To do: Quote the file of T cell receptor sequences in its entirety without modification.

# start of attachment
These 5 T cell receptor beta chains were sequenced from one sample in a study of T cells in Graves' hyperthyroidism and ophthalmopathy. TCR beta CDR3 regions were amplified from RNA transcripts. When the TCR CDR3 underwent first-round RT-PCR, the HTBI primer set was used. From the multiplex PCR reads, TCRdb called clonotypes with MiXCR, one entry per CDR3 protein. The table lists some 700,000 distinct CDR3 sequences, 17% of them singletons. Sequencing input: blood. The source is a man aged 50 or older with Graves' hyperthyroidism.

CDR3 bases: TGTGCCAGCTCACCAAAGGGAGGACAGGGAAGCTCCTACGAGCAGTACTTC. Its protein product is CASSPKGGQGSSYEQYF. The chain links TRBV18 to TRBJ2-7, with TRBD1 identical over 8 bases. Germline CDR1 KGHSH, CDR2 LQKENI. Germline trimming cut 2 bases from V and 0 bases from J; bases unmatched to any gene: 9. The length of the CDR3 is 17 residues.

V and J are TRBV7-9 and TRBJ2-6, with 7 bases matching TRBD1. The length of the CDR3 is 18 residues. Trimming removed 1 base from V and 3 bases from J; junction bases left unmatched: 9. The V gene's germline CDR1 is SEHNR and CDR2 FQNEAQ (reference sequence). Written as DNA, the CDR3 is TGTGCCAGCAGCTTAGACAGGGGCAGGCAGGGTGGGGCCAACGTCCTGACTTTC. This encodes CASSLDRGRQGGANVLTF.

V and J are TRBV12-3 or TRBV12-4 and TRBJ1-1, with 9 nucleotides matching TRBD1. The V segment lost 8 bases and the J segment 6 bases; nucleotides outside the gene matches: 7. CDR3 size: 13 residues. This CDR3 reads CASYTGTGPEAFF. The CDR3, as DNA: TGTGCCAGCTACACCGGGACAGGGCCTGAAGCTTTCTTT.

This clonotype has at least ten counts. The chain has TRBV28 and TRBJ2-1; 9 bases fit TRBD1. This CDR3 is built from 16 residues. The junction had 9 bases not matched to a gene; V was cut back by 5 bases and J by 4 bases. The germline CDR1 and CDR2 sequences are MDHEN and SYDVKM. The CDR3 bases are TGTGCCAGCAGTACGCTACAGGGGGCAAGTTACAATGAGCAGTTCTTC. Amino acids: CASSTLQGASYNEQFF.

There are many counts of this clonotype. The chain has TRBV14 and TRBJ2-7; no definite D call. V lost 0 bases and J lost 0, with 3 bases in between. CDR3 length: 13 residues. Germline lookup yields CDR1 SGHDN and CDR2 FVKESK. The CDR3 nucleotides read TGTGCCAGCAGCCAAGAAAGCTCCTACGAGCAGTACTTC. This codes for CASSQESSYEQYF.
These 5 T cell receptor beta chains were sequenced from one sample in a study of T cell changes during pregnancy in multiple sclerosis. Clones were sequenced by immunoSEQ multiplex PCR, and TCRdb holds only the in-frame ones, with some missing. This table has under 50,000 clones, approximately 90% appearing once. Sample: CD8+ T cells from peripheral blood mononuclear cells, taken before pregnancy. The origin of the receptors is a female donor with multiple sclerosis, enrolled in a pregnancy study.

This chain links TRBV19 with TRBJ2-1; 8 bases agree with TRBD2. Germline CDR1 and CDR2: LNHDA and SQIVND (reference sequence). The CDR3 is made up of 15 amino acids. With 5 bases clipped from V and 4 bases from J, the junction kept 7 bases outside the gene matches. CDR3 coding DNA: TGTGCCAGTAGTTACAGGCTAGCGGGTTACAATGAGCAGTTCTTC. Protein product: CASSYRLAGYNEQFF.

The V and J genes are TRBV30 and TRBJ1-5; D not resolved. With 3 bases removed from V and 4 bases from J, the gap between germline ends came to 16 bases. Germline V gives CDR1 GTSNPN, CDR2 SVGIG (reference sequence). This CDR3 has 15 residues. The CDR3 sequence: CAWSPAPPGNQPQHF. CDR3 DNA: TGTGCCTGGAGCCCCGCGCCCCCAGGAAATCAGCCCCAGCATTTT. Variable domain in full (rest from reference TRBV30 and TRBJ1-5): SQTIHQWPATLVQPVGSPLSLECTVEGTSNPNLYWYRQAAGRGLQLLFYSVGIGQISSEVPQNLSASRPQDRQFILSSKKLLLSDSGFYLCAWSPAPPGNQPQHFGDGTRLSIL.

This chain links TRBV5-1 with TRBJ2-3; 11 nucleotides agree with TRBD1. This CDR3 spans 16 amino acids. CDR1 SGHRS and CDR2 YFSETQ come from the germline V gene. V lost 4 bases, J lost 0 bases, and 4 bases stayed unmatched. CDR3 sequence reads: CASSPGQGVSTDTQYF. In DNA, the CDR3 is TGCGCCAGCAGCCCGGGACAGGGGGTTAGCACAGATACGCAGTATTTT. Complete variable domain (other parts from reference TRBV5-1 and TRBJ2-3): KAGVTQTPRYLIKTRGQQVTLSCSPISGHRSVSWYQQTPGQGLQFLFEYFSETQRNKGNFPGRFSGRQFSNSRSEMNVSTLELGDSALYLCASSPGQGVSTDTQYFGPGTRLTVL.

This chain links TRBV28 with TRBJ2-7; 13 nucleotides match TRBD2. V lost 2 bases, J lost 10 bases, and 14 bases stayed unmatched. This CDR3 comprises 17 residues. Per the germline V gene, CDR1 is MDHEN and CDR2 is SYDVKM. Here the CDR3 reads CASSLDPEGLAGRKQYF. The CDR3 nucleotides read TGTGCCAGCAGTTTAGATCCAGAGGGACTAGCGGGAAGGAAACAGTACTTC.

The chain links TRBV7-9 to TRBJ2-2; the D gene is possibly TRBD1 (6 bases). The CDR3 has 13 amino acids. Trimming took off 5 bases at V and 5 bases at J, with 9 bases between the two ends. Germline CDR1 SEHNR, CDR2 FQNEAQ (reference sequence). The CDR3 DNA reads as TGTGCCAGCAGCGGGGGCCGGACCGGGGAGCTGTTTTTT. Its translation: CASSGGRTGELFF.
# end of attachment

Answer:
These 5 T cell receptor beta chains were sequenced from one sample in a study of T cells in Graves' hyperthyroidism and ophthalmopathy. TCR beta CDR3 regions were amplified from RNA transcripts. When the TCR CDR3 underwent first-round RT-PCR, the HTBI primer set was used. From the multiplex PCR reads, TCRdb called clonotypes with MiXCR, one entry per CDR3 protein. The table lists some 700,000 distinct CDR3 sequences, 17% of them singletons. Sequencing input: blood. The source is a man aged 50 or older with Graves' hyperthyroidism.

CDR3 bases: TGTGCCAGCTCACCAAAGGGAGGACAGGGAAGCTCCTACGAGCAGTACTTC. Its protein product is CASSPKGGQGSSYEQYF. The chain links TRBV18 to TRBJ2-7, with TRBD1 identical over 8 bases. Germline CDR1 KGHSH, CDR2 LQKENI. Germline trimming cut 2 bases from V and 0 bases from J; bases unmatched to any gene: 9. The length of the CDR3 is 17 residues.

V and J are TRBV7-9 and TRBJ2-6, with 7 bases matching TRBD1. The length of the CDR3 is 18 residues. Trimming removed 1 base from V and 3 bases from J; junction bases left unmatched: 9. The V gene's germline CDR1 is SEHNR and CDR2 FQNEAQ (reference sequence). Written as DNA, the CDR3 is TGTGCCAGCAGCTTAGACAGGGGCAGGCAGGGTGGGGCCAACGTCCTGACTTTC. This encodes CASSLDRGRQGGANVLTF.

V and J are TRBV12-3 or TRBV12-4 and TRBJ1-1, with 9 nucleotides matching TRBD1. The V segment lost 8 bases and the J segment 6 bases; nucleotides outside the gene matches: 7. CDR3 size: 13 residues. This CDR3 reads CASYTGTGPEAFF. The CDR3, as DNA: TGTGCCAGCTACACCGGGACAGGGCCTGAAGCTTTCTTT.

This clonotype has at least ten counts. The chain has TRBV28 and TRBJ2-1; 9 bases fit TRBD1. This CDR3 is built from 16 residues. The junction had 9 bases not matched to a gene; V was cut back by 5 bases and J by 4 bases. The germline CDR1 and CDR2 sequences are MDHEN and SYDVKM. The CDR3 bases are TGTGCCAGCAGTACGCTACAGGGGGCAAGTTACAATGAGCAGTTCTTC. Amino acids: CASSTLQGASYNEQFF.

There are many counts of this clonotype. The chain has TRBV14 and TRBJ2-7; no definite D call. V lost 0 bases and J lost 0, with 3 bases in between. CDR3 length: 13 residues. Germline lookup yields CDR1 SGHDN and CDR2 FVKESK. The CDR3 nucleotides read TGTGCCAGCAGCCAAGAAAGCTCCTACGAGCAGTACTTC. This codes for CASSQESSYEQYF.
These 5 T cell receptor beta chains were sequenced from one sample in a study of T cell changes during pregnancy in multiple sclerosis. Clones were sequenced by immunoSEQ multiplex PCR, and TCRdb holds only the in-frame ones, with some missing. This table has under 50,000 clones, approximately 90% appearing once. Sample: CD8+ T cells from peripheral blood mononuclear cells, taken before pregnancy. The origin of the receptors is a female donor with multiple sclerosis, enrolled in a pregnancy study.

This chain links TRBV19 with TRBJ2-1; 8 bases agree with TRBD2. Germline CDR1 and CDR2: LNHDA and SQIVND (reference sequence). The CDR3 is made up of 15 amino acids. With 5 bases clipped from V and 4 bases from J, the junction kept 7 bases outside the gene matches. CDR3 coding DNA: TGTGCCAGTAGTTACAGGCTAGCGGGTTACAATGAGCAGTTCTTC. Protein product: CASSYRLAGYNEQFF.

The V and J genes are TRBV30 and TRBJ1-5; D not resolved. With 3 bases removed from V and 4 bases from J, the gap between germline ends came to 16 bases. Germline V gives CDR1 GTSNPN, CDR2 SVGIG (reference sequence). This CDR3 has 15 residues. The CDR3 sequence: CAWSPAPPGNQPQHF. CDR3 DNA: TGTGCCTGGAGCCCCGCGCCCCCAGGAAATCAGCCCCAGCATTTT. Variable domain in full (rest from reference TRBV30 and TRBJ1-5): SQTIHQWPATLVQPVGSPLSLECTVEGTSNPNLYWYRQAAGRGLQLLFYSVGIGQISSEVPQNLSASRPQDRQFILSSKKLLLSDSGFYLCAWSPAPPGNQPQHFGDGTRLSIL.

This chain links TRBV5-1 with TRBJ2-3; 11 nucleotides agree with TRBD1. This CDR3 spans 16 amino acids. CDR1 SGHRS and CDR2 YFSETQ come from the germline V gene. V lost 4 bases, J lost 0 bases, and 4 bases stayed unmatched. CDR3 sequence reads: CASSPGQGVSTDTQYF. In DNA, the CDR3 is TGCGCCAGCAGCCCGGGACAGGGGGTTAGCACAGATACGCAGTATTTT. Complete variable domain (other parts from reference TRBV5-1 and TRBJ2-3): KAGVTQTPRYLIKTRGQQVTLSCSPISGHRSVSWYQQTPGQGLQFLFEYFSETQRNKGNFPGRFSGRQFSNSRSEMNVSTLELGDSALYLCASSPGQGVSTDTQYFGPGTRLTVL.

This chain links TRBV28 with TRBJ2-7; 13 nucleotides match TRBD2. V lost 2 bases, J lost 10 bases, and 14 bases stayed unmatched. This CDR3 comprises 17 residues. Per the germline V gene, CDR1 is MDHEN and CDR2 is SYDVKM. Here the CDR3 reads CASSLDPEGLAGRKQYF. The CDR3 nucleotides read TGTGCCAGCAGTTTAGATCCAGAGGGACTAGCGGGAAGGAAACAGTACTTC.

The chain links TRBV7-9 to TRBJ2-2; the D gene is possibly TRBD1 (6 bases). The CDR3 has 13 amino acids. Trimming took off 5 bases at V and 5 bases at J, with 9 bases between the two ends. Germline CDR1 SEHNR, CDR2 FQNEAQ (reference sequence). The CDR3 DNA reads as TGTGCCAGCAGCGGGGGCCGGACCGGGGAGCTGTTTTTT. Its translation: CASSGGRTGELFF.